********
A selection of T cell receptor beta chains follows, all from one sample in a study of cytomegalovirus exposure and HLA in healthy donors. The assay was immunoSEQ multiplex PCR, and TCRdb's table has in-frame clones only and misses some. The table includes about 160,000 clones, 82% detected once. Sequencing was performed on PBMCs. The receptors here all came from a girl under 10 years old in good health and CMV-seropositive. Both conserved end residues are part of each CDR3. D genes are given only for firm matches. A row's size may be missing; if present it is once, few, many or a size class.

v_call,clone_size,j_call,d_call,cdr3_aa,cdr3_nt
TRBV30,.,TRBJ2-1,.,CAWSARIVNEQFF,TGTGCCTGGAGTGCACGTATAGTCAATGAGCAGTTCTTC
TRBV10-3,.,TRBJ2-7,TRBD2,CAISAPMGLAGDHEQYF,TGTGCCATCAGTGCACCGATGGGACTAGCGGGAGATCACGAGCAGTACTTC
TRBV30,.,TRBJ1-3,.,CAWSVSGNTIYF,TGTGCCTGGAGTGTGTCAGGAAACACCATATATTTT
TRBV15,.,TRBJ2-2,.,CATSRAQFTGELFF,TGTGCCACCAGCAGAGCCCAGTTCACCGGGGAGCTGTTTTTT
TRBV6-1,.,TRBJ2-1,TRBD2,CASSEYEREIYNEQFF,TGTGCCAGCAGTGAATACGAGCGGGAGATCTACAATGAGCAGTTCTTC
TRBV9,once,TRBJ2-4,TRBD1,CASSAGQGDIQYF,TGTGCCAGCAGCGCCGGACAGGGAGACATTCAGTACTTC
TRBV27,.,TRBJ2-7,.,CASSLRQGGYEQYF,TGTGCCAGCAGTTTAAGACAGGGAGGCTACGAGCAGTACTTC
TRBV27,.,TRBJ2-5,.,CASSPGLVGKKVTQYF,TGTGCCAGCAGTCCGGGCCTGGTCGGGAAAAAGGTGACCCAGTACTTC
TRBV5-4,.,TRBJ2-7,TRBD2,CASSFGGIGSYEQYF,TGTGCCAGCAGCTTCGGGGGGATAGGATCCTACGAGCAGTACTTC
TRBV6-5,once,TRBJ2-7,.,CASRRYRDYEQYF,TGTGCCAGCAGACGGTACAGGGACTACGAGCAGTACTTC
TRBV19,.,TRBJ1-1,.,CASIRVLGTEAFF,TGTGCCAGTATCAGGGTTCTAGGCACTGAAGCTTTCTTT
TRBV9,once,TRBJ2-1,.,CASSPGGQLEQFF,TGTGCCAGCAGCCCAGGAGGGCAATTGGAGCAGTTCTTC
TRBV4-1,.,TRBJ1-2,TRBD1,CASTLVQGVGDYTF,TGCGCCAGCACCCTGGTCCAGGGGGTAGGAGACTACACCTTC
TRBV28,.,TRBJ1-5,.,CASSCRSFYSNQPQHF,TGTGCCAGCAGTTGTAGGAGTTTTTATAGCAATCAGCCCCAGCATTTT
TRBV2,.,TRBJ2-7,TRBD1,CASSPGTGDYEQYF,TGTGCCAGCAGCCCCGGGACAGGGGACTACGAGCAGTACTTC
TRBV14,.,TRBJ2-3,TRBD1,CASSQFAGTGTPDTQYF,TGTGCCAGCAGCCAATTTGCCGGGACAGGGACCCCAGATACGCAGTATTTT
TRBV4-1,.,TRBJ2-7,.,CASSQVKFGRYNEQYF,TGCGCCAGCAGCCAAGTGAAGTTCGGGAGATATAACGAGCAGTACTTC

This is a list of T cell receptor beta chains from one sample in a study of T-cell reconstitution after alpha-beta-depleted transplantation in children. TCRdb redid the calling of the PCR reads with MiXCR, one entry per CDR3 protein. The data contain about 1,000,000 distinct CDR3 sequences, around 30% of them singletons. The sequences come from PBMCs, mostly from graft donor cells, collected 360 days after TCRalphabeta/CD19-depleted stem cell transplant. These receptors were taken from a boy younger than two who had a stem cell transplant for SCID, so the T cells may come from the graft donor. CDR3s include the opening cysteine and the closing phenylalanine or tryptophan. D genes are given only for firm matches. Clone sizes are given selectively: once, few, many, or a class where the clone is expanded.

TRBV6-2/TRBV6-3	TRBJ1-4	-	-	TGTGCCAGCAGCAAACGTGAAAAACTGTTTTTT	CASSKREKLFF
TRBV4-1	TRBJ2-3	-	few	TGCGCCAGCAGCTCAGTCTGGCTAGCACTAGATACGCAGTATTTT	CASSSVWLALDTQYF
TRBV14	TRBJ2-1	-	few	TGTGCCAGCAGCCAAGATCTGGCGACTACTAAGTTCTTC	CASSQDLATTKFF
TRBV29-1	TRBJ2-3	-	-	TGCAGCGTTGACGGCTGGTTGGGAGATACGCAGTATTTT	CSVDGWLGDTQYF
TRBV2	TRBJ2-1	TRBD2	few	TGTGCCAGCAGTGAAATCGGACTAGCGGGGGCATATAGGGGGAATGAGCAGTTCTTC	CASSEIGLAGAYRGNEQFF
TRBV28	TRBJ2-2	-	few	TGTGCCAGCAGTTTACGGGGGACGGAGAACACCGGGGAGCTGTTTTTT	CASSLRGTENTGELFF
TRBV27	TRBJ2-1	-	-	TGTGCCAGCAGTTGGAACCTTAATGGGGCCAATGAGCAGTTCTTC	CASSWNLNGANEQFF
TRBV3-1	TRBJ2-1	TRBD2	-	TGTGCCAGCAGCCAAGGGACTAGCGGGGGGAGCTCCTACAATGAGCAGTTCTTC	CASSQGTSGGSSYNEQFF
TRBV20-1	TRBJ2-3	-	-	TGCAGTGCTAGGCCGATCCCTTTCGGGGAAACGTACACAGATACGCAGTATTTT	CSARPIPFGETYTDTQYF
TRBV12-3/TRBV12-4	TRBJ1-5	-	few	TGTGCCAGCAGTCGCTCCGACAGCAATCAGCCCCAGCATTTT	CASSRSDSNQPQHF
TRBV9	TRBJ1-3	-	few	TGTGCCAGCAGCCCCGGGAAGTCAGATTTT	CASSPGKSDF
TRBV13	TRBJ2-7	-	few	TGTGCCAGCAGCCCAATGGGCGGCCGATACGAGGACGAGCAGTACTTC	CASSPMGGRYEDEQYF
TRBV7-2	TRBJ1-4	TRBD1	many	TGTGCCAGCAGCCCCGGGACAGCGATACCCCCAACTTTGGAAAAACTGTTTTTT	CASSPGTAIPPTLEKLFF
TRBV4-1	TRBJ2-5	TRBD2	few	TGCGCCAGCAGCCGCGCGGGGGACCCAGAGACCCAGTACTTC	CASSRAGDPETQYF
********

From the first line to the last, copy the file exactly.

A selection of T cell receptor beta chains follows, all from one sample in a study of cytomegalovirus exposure and HLA in healthy donors. The assay was immunoSEQ multiplex PCR, and TCRdb's table has in-frame clones only and misses some. The table includes about 160,000 clones, 82% detected once. Sequencing was performed on PBMCs. The receptors here all came from a girl under 10 years old in good health and CMV-seropositive. Both conserved end residues are part of each CDR3. D genes are given only for firm matches. A row's size may be missing; if present it is once, few, many or a size class.

v_call,clone_size,j_call,d_call,cdr3_aa,cdr3_nt
TRBV30,.,TRBJ2-1,.,CAWSARIVNEQFF,TGTGCCTGGAGTGCACGTATAGTCAATGAGCAGTTCTTC
TRBV10-3,.,TRBJ2-7,TRBD2,CAISAPMGLAGDHEQYF,TGTGCCATCAGTGCACCGATGGGACTAGCGGGAGATCACGAGCAGTACTTC
TRBV30,.,TRBJ1-3,.,CAWSVSGNTIYF,TGTGCCTGGAGTGTGTCAGGAAACACCATATATTTT
TRBV15,.,TRBJ2-2,.,CATSRAQFTGELFF,TGTGCCACCAGCAGAGCCCAGTTCACCGGGGAGCTGTTTTTT
TRBV6-1,.,TRBJ2-1,TRBD2,CASSEYEREIYNEQFF,TGTGCCAGCAGTGAATACGAGCGGGAGATCTACAATGAGCAGTTCTTC
TRBV9,once,TRBJ2-4,TRBD1,CASSAGQGDIQYF,TGTGCCAGCAGCGCCGGACAGGGAGACATTCAGTACTTC
TRBV27,.,TRBJ2-7,.,CASSLRQGGYEQYF,TGTGCCAGCAGTTTAAGACAGGGAGGCTACGAGCAGTACTTC
TRBV27,.,TRBJ2-5,.,CASSPGLVGKKVTQYF,TGTGCCAGCAGTCCGGGCCTGGTCGGGAAAAAGGTGACCCAGTACTTC
TRBV5-4,.,TRBJ2-7,TRBD2,CASSFGGIGSYEQYF,TGTGCCAGCAGCTTCGGGGGGATAGGATCCTACGAGCAGTACTTC
TRBV6-5,once,TRBJ2-7,.,CASRRYRDYEQYF,TGTGCCAGCAGACGGTACAGGGACTACGAGCAGTACTTC
TRBV19,.,TRBJ1-1,.,CASIRVLGTEAFF,TGTGCCAGTATCAGGGTTCTAGGCACTGAAGCTTTCTTT
TRBV9,once,TRBJ2-1,.,CASSPGGQLEQFF,TGTGCCAGCAGCCCAGGAGGGCAATTGGAGCAGTTCTTC
TRBV4-1,.,TRBJ1-2,TRBD1,CASTLVQGVGDYTF,TGCGCCAGCACCCTGGTCCAGGGGGTAGGAGACTACACCTTC
TRBV28,.,TRBJ1-5,.,CASSCRSFYSNQPQHF,TGTGCCAGCAGTTGTAGGAGTTTTTATAGCAATCAGCCCCAGCATTTT
TRBV2,.,TRBJ2-7,TRBD1,CASSPGTGDYEQYF,TGTGCCAGCAGCCCCGGGACAGGGGACTACGAGCAGTACTTC
TRBV14,.,TRBJ2-3,TRBD1,CASSQFAGTGTPDTQYF,TGTGCCAGCAGCCAATTTGCCGGGACAGGGACCCCAGATACGCAGTATTTT
TRBV4-1,.,TRBJ2-7,.,CASSQVKFGRYNEQYF,TGCGCCAGCAGCCAAGTGAAGTTCGGGAGATATAACGAGCAGTACTTC

This is a list of T cell receptor beta chains from one sample in a study of T-cell reconstitution after alpha-beta-depleted transplantation in children. TCRdb redid the calling of the PCR reads with MiXCR, one entry per CDR3 protein. The data contain about 1,000,000 distinct CDR3 sequences, around 30% of them singletons. The sequences come from PBMCs, mostly from graft donor cells, collected 360 days after TCRalphabeta/CD19-depleted stem cell transplant. These receptors were taken from a boy younger than two who had a stem cell transplant for SCID, so the T cells may come from the graft donor. CDR3s include the opening cysteine and the closing phenylalanine or tryptophan. D genes are given only for firm matches. Clone sizes are given selectively: once, few, many, or a class where the clone is expanded.

TRBV6-2/TRBV6-3	TRBJ1-4	-	-	TGTGCCAGCAGCAAACGTGAAAAACTGTTTTTT	CASSKREKLFF
TRBV4-1	TRBJ2-3	-	few	TGCGCCAGCAGCTCAGTCTGGCTAGCACTAGATACGCAGTATTTT	CASSSVWLALDTQYF
TRBV14	TRBJ2-1	-	few	TGTGCCAGCAGCCAAGATCTGGCGACTACTAAGTTCTTC	CASSQDLATTKFF
TRBV29-1	TRBJ2-3	-	-	TGCAGCGTTGACGGCTGGTTGGGAGATACGCAGTATTTT	CSVDGWLGDTQYF
TRBV2	TRBJ2-1	TRBD2	few	TGTGCCAGCAGTGAAATCGGACTAGCGGGGGCATATAGGGGGAATGAGCAGTTCTTC	CASSEIGLAGAYRGNEQFF
TRBV28	TRBJ2-2	-	few	TGTGCCAGCAGTTTACGGGGGACGGAGAACACCGGGGAGCTGTTTTTT	CASSLRGTENTGELFF
TRBV27	TRBJ2-1	-	-	TGTGCCAGCAGTTGGAACCTTAATGGGGCCAATGAGCAGTTCTTC	CASSWNLNGANEQFF
TRBV3-1	TRBJ2-1	TRBD2	-	TGTGCCAGCAGCCAAGGGACTAGCGGGGGGAGCTCCTACAATGAGCAGTTCTTC	CASSQGTSGGSSYNEQFF
TRBV20-1	TRBJ2-3	-	-	TGCAGTGCTAGGCCGATCCCTTTCGGGGAAACGTACACAGATACGCAGTATTTT	CSARPIPFGETYTDTQYF
TRBV12-3/TRBV12-4	TRBJ1-5	-	few	TGTGCCAGCAGTCGCTCCGACAGCAATCAGCCCCAGCATTTT	CASSRSDSNQPQHF
TRBV9	TRBJ1-3	-	few	TGTGCCAGCAGCCCCGGGAAGTCAGATTTT	CASSPGKSDF
TRBV13	TRBJ2-7	-	few	TGTGCCAGCAGCCCAATGGGCGGCCGATACGAGGACGAGCAGTACTTC	CASSPMGGRYEDEQYF
TRBV7-2	TRBJ1-4	TRBD1	many	TGTGCCAGCAGCCCCGGGACAGCGATACCCCCAACTTTGGAAAAACTGTTTTTT	CASSPGTAIPPTLEKLFF
TRBV4-1	TRBJ2-5	TRBD2	few	TGCGCCAGCAGCCGCGCGGGGGACCCAGAGACCCAGTACTTC	CASSRAGDPETQYF